What you need to know:
- The rising fuel costs led to the increase of transport fares, affecting commodity prices.
A recommendation by transport operators in Kenya to increase cargo transport rates by a minimum of 5 percent is likely to exacerbate the rising cost of commodities in Uganda.
President Museveni and ruling National Resistance Movement (NRM) legislators, yesterday caucused on the rising cost of commodities in the country while Parliament suspended a debate on the same on Tuesday.
On Monday, the Kenyan government through the Energy & Petroleum Regulatory Authority (EPRA) increased the pump prices for petrol and diesel by KShs5 per litre.
This prompted the advisory by the Kenya Transporters Association (KTA) to its more than 5,000 members to increase cargo transport rates by a minimum of 5 percent in order to sustain their businesses.
“KTA wishes to advise transporters countrywide to increase transport rates by a minimum of 5 percent to sustain their businesses under the current circumstances and to circumvent a total collapse of their ventures,” the statement reads in part.
The association’s chairperson, Mr Netwon Wang’oo, quoted in Kenya’s Standard Newspaper cited the rising cost of fuel insisting that the “margins can no longer sustain any increase in costs, and regrettably have to pass this increase to the cargo owners for the road transport sector to survive.”
A 20 feet container costs about $3,500 (Shs12.5m) to transport from Mombasa to Kampala.
Using this conservative estimate, the minimum recommendation would add about $175 (Shs625,000) on the cost of transporting the same container to Uganda. A business person would now have to pay Shs13.1m at the current dollar rate.
Kenya has increased its cost of petrol from an average of KShs129.72 (Shs4,068) to Ksh134.72 (Shs4,225) compared while diesel has jumped to Ksh115.60 (Shs3,625).
Uganda’s fuel pump prices have drastically gone up in the past six months and now threaten to double. Some major fuel dealers are increasing the price of petrol by almost Shs100 every day, with some stations now selling fuel at Shs5,260.
Less than a year ago, petrol was retailing at an average of Shs3,690
“Definitely transport costs are a key component in manufacturing. Any rise in the pricing in that chain means the cost incurred by the manufacturing is going to make the price of a commodity produced higher,” Mr Daniel Birungi, the executive director of Uganda Manufacturers Association (UMA), says.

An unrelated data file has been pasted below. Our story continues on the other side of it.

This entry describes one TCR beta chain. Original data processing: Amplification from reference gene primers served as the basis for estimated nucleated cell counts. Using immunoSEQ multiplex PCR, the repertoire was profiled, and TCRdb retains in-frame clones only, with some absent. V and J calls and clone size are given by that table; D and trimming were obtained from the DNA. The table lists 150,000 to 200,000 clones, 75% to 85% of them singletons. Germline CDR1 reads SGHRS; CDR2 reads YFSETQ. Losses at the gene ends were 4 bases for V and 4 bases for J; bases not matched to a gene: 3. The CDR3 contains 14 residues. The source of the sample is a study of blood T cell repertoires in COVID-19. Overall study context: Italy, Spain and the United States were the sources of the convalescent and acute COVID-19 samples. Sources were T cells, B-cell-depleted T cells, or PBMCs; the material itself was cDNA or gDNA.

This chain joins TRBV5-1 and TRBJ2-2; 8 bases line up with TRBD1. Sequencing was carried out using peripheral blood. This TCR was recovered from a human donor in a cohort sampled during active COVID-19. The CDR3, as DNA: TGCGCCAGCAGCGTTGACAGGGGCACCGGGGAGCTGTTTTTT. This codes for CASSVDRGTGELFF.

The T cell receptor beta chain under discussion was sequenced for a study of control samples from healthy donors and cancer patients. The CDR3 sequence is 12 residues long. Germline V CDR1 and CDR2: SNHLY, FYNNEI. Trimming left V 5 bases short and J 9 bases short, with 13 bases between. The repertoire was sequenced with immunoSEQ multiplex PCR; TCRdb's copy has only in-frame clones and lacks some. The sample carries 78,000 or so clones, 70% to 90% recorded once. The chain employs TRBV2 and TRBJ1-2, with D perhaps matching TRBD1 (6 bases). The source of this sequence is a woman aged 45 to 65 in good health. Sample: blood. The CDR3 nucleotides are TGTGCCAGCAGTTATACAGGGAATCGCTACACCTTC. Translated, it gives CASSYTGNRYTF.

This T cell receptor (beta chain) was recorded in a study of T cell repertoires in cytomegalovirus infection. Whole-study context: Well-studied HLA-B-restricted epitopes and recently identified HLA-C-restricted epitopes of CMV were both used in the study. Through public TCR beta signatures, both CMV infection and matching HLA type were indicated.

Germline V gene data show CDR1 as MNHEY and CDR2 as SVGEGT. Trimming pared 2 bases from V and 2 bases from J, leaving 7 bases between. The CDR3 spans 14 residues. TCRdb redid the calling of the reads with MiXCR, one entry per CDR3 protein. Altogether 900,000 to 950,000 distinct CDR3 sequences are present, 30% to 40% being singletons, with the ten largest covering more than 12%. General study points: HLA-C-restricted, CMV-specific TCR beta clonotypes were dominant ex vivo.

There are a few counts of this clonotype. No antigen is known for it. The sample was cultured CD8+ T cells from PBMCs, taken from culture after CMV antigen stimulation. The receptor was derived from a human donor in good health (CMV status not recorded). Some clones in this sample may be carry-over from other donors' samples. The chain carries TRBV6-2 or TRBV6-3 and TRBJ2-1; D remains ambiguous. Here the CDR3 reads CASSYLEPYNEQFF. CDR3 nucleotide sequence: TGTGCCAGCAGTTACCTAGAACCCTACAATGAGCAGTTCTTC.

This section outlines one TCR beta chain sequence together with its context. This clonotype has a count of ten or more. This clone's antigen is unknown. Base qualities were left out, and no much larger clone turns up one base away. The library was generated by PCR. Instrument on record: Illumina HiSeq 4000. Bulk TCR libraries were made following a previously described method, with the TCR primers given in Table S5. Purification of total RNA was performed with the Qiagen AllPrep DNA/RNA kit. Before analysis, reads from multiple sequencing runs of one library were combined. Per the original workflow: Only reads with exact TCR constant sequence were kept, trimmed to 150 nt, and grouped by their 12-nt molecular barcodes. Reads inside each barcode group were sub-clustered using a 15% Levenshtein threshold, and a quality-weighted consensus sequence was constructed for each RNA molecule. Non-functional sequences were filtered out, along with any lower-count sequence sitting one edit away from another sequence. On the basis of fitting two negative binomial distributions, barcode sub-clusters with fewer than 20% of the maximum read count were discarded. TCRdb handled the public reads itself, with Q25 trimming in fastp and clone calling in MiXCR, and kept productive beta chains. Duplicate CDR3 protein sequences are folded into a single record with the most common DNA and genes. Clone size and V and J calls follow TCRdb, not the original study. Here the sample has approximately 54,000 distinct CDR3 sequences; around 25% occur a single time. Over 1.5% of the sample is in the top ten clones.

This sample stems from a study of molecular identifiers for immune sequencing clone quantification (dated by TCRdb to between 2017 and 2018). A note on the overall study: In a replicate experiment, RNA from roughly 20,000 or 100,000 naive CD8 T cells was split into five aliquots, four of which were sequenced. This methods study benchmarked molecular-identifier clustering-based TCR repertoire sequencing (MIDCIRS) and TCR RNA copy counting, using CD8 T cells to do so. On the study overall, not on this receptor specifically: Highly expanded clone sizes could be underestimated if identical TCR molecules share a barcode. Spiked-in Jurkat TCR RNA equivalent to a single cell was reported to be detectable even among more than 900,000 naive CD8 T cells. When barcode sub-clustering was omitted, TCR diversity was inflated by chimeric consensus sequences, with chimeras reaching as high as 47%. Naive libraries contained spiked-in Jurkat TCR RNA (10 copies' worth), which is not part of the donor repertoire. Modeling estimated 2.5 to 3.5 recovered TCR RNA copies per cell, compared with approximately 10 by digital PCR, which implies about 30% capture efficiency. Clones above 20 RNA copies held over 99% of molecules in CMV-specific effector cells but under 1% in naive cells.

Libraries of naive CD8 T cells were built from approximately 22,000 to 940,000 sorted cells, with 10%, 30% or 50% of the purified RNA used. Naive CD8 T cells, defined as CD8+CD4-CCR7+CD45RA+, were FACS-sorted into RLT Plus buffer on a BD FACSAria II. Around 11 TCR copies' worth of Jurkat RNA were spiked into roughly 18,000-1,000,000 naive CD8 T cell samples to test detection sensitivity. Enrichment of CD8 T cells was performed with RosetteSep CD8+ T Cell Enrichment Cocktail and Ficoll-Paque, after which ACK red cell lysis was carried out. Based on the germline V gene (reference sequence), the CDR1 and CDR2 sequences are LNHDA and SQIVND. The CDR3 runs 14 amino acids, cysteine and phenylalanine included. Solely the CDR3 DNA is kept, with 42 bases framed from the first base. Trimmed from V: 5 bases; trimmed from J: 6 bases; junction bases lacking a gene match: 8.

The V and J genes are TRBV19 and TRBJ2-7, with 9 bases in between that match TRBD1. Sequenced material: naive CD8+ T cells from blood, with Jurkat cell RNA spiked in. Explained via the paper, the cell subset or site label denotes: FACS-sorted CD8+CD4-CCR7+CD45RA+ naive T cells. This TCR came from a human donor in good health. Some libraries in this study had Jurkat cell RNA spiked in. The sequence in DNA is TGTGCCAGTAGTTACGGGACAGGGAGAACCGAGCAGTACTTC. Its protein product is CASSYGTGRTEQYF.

Mr Birungi says the move is likely to compound on the already escalating costs of freight, which have risen by 50 to 80 percent while the shipping turnaround has doubled from about 90 days to 180 days.
This has forced manufacturers and other traders to factor the cost of the delay in the cost of their products. These costs are also compounded by paying for the raw materials in advance limiting the manufacturer’s cash flow. Also both the freighter and insurer demand their fees in advance.
“The new addition is not good given that this country is a net importer. Take for example the current international oil prices will be felt in Uganda in two months. We haven’t had the worst yet,” he says.
Mr Birungi says it is important that Uganda rationalises the tax element on fuel prices to cater for the tough times.
Mr Daniel Birungi, the executive director of Uganda Manufacturers Association (UMA), says Uganda has relied heavily on the Kenya route for its oil imports and it is time the country diversified.
“In Kenya they operate a single buyer model which means dealers bid and the one with the highest bid takes the day which is not the case in Tanzania. It is time we utilised the Tanzania route via Lake Victoria,” Mr Birungi says.
He adds that there is need to leverage the capacity of Uganda Railways Corporation to bring in more fuel at affordable costs by exempting the corporation from the 30 percent tax levied on diesel.